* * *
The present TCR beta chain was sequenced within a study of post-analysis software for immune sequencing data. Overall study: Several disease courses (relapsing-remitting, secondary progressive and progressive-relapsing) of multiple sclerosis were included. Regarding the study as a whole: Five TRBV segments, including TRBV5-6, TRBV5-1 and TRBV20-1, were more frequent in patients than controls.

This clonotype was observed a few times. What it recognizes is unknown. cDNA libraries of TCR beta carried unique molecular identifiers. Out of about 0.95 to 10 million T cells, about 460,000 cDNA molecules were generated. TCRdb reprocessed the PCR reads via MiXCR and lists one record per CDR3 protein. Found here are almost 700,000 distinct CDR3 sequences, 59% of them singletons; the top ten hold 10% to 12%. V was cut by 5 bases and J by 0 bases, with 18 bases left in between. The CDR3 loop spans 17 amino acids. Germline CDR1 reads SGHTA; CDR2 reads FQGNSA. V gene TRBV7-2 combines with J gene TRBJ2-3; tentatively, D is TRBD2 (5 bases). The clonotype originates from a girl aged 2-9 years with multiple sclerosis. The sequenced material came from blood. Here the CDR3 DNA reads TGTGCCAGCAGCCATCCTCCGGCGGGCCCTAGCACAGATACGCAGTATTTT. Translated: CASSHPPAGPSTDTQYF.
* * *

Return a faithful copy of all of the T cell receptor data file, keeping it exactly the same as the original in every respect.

The present TCR beta chain was sequenced within a study of post-analysis software for immune sequencing data. Overall study: Several disease courses (relapsing-remitting, secondary progressive and progressive-relapsing) of multiple sclerosis were included. Regarding the study as a whole: Five TRBV segments, including TRBV5-6, TRBV5-1 and TRBV20-1, were more frequent in patients than controls.

This clonotype was observed a few times. What it recognizes is unknown. cDNA libraries of TCR beta carried unique molecular identifiers. Out of about 0.95 to 10 million T cells, about 460,000 cDNA molecules were generated. TCRdb reprocessed the PCR reads via MiXCR and lists one record per CDR3 protein. Found here are almost 700,000 distinct CDR3 sequences, 59% of them singletons; the top ten hold 10% to 12%. V was cut by 5 bases and J by 0 bases, with 18 bases left in between. The CDR3 loop spans 17 amino acids. Germline CDR1 reads SGHTA; CDR2 reads FQGNSA. V gene TRBV7-2 combines with J gene TRBJ2-3; tentatively, D is TRBD2 (5 bases). The clonotype originates from a girl aged 2-9 years with multiple sclerosis. The sequenced material came from blood. Here the CDR3 DNA reads TGTGCCAGCAGCCATCCTCCGGCGGGCCCTAGCACAGATACGCAGTATTTT. Translated: CASSHPPAGPSTDTQYF.